"Reality is the name we give to our disappointments." – Mason Cooley
My mother emails me nearly every day to tell me nothing more than “Love you, how are things and have a good day”. She will email me bits of family news if there are any but for the most part its just sweet nothing sent to me via email.
I tease her if she forgets and tell her that it ruined my day. We chuckle about it. I appreciate it. It’s like your mom leaving you a little note in your lunch box for school.
I also talk to my mom at least once a week and we catch up on family events, my siblings, weather, my father’s health and more. Sometimes our calls are lengthy and philosophical. Other times, our calls are short and direct.
Regardless, I appreciate the calls and the emails. I have had more than my share of drama in the past year and it’s nice to have my mom just checking on me here and there. She lives about sixty miles south of me and I get to visit only a few times a month.
Yesterday, during a regular phone call the conversation was about how my sons were adjusting to their new school, our new schedule, and changes in our home environment. We talked at length about my youngest son’s separation anxiety, my oldest sons identifying a “girlfriend” already and as well as my youngest son’s recent bout of fresh behavior.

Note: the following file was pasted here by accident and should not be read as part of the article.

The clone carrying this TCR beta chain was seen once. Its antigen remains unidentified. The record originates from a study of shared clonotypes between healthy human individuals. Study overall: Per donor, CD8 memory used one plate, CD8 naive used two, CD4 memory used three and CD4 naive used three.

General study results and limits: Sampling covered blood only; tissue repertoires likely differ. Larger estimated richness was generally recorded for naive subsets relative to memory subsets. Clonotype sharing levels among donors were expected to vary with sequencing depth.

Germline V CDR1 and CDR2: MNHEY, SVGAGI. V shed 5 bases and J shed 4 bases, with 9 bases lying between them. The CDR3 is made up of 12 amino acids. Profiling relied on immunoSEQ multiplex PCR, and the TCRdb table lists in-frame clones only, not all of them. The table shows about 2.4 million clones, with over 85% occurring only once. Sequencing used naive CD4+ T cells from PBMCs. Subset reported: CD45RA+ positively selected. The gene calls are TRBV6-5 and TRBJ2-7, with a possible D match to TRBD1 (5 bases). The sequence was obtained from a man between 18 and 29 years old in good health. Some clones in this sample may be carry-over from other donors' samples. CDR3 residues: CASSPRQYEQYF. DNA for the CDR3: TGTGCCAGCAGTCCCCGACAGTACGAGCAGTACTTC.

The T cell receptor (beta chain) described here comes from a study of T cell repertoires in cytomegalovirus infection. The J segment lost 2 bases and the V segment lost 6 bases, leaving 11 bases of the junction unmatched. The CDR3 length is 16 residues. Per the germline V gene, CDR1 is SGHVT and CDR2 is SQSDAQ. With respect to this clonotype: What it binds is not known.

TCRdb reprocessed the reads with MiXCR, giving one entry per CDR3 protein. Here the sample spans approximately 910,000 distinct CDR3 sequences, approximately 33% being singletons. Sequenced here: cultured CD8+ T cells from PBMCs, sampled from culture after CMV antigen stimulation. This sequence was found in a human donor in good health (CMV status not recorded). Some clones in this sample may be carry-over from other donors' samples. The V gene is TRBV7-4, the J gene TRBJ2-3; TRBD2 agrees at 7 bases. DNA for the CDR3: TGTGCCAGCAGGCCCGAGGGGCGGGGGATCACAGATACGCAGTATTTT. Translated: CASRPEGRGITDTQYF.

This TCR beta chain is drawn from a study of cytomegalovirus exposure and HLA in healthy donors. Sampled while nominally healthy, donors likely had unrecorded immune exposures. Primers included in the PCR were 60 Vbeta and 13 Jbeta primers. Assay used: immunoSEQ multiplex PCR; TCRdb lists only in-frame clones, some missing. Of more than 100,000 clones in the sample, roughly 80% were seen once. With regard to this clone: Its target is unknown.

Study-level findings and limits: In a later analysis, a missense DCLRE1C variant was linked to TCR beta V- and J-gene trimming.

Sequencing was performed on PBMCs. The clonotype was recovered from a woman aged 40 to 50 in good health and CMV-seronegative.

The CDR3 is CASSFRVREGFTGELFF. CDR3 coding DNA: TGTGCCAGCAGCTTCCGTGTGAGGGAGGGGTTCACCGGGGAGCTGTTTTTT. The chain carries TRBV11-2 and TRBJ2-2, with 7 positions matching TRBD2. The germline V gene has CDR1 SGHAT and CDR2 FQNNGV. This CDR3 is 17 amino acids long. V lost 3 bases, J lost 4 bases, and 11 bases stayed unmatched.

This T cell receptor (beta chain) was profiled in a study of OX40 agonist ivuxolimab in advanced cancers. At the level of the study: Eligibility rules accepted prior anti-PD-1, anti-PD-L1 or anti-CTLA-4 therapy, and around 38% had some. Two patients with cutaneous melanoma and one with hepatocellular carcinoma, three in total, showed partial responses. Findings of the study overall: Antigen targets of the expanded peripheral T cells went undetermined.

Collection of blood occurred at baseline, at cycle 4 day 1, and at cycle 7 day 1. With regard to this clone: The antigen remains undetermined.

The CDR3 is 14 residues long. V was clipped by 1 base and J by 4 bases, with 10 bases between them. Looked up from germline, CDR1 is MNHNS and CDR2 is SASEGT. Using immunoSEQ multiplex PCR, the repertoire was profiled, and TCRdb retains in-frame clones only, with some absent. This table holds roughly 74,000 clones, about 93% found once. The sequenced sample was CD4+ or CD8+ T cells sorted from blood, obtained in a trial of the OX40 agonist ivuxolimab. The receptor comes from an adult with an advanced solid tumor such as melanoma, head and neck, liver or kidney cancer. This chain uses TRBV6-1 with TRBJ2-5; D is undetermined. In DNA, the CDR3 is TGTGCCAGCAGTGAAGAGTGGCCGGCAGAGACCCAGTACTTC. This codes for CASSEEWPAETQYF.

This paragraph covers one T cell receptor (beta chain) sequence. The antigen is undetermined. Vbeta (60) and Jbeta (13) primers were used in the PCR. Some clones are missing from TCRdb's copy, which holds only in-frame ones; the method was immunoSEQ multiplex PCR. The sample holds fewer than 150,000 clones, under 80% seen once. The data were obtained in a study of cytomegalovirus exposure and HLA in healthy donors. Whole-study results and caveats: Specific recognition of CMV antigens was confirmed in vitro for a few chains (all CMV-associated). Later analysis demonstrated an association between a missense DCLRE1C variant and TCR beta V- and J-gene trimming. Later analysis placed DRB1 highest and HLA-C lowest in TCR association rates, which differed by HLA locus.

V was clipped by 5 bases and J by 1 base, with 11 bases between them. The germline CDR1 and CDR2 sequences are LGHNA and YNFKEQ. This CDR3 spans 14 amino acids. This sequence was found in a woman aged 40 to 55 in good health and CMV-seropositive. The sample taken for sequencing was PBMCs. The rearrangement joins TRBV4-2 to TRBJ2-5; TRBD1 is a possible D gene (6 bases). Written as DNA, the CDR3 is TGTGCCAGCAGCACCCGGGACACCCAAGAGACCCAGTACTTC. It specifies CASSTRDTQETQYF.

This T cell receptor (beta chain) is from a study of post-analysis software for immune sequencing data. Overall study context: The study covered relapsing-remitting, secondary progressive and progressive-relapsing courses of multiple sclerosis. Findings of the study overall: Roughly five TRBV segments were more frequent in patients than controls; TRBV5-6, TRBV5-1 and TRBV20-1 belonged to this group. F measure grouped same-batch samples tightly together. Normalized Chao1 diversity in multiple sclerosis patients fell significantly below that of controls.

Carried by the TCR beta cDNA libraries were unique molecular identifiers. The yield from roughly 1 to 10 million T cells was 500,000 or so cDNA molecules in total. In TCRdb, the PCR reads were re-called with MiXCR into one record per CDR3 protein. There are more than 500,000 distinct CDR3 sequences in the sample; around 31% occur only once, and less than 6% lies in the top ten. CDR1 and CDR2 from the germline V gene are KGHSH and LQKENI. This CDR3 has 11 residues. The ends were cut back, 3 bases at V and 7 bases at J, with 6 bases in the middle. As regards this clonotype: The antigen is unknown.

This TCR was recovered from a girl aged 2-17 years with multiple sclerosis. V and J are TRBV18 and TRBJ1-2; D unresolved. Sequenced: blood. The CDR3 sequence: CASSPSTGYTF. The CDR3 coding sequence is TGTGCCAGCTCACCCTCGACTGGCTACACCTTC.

After we had covered all the son topics, my mother says “And how is the Little Miss?”
I was confused.
“Little Miss?” I ask.
“Yeah, M (my daughter). How is she? Have you heard from her?” Mom asks.
“Oh, right.” I answer.
I proceed to share latest news with my mother on my daughter, her return to school, details of our last email exchange, and the challenges I have had with same.
Mom offers up some supportive advice and thoughts. She talks about me at that age. We had a nice chat about the Little Miss.
Two things struck me about this conversation.
Historically, my mother has consistently called my daughter by her original name. This has bothered me and I used to regularly correct my mother. It was viewed as denial by me. Specifically, I saw it as my mother’s inability to acknowledge that my daughter had been lost to adoption and was given a new name and a new mommy. Calling her by our name, her original name seemed highly inappropriate.
She didn’t say that name this time. Of course, she did not say her amended name either but I still took it as progress. In our family it’s not uncommon to refer to children as Little This or Little That. My youngest son is often called “Little Bugger” or “Little Man”.
To me, based on her tone, it was a term of endearment towards my daughter and genuine concern.
Beyond that, what struck me was the casualness with which my mother and I discussed her. It was normal. Like she was part of the family, here with me every day and Mom was just checking in on my entire family.
It was really odd for me. I imagined, outright felt, that this conversation could have and would have been held with that much ease even if my daughter was really here.
Maybe, in some odd way, in some parallel universe she was and is.
Maybe she was even thinking of us at that moment.